Lyme Disease Tests

Lyme Disease Tests

Lyme disease is a vector-borne infectious condition in the US, caused by the bacterial organism Borrelia burgdorferi and spread by the black legged tick. Lyme disease walking and running has become more even more common in the US, and it can cause a range of issues such as joint pain, headaches, fever, and even heart problems if untreated. A Lyme disease test will determine whether you are suffering from Lyme disease, and whether it is in its early or late stages.

Preparation for Lyme Disease Tests

Certain preparation steps may be necessary and vary based on the type of test being used:

  • Blood test: a few days before the test, ensure that you are well hydrated, as dehydration can affect the accuracy of the results; stop taking antibiotics at least a week prior to the test; and inform your doctor about the current medications you are taking, such as NSAIDs or Neurologics.
  • Urine test: it is important to drink plenty of liquids before the test, and also to inform your doctor about all the medications you are currently taking.
  • Skin test: you should not take antihistamines for at least a week prior to the skin test.

Procedure for Lyme Disease Tests

This also varies based on the type of test:

  • Blood test: the doctor or a laboratory technician will draw a small tube of blood from a vein in your arm and take it to a laboratory for testing.
  • Urine test: after guiding you to the restroom filled with mid-stream urine, the healthcare worker will take the sample, and the laboratory will test it.
  • Skin test: a healthcare professional will remove an area of your skin and inject it with purified protein from the bacteria that causes Lyme disease. If you are allergic, a red or swollen area will appear, and will be tested for the presence of antibodies.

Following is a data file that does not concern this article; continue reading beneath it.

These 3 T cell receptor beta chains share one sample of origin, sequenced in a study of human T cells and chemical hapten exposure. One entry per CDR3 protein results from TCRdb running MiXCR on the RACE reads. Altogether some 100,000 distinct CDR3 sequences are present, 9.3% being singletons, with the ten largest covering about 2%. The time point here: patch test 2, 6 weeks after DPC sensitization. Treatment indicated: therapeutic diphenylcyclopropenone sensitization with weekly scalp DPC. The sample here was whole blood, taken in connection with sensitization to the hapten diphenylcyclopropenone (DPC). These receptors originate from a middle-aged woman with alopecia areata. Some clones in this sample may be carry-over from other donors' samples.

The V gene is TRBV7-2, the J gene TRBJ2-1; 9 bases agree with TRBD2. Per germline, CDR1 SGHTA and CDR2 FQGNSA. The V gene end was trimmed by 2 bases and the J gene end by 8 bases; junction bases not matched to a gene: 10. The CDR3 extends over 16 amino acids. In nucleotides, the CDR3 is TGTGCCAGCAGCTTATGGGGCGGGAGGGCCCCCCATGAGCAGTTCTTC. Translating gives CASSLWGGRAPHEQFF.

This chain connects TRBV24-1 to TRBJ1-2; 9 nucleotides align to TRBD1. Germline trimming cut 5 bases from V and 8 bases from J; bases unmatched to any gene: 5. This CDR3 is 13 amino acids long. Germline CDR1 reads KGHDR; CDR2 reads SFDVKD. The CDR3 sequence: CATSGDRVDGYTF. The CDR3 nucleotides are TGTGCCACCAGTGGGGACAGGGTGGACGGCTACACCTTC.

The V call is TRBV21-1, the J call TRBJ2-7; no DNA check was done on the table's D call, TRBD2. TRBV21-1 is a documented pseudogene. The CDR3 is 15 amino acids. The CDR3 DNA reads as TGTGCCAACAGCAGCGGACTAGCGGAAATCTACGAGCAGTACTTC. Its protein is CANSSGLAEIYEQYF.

Types of Lyme Disease Tests

Lyme disease tests commonly consist of blood tests and urine tests. A skin test may also be used, although it is less reliable. All three tests, depending on their results, help doctors provide the proper diagnosis and treatment plan.

The most commonly used blood tests are ELISA and Western blot tests. The ELISA test (Enzyme-linked immunosorbent assay), indicates whether the body is producing antibodies to fight the Lyme bacteria. If this test is positive, the Western blot test is performed to confirm whether the antibodies are truly related to Lyme disease.

The urine test is less commonly used, because it only detects Lyme disease at very specific stages of the illness. If the ELISA and Western blot indicate Lyme disease, the urine test is not necessary.

Risks of Lyme Disease Tests

Lyme disease tests are very safe and pose almost no risks. However, the procedure for drawing blood may cause a brief feeling of dizziness or a slight poking sensation while the needle is inserted.

Why Test for Lyme Disease?

If you are experiencing some of the symptoms associated with Lyme disease, such as a fever, rash, joint pain, fatigue, or headache, it is important to get tested as soon as possible. Testing can also prevent it from becoming a chronic condition and, if you do test positively, provide early treatment.

When to Test for Lyme Disease?

The Centers for Disease Control and Prevention recommend taking the test two to four weeks after the initial tick bite. It usually takes that long for the body to produce enough antibodies for the ELISA test to detect. However, if you experience any of the associated symptoms even before that, the test can be requested sooner.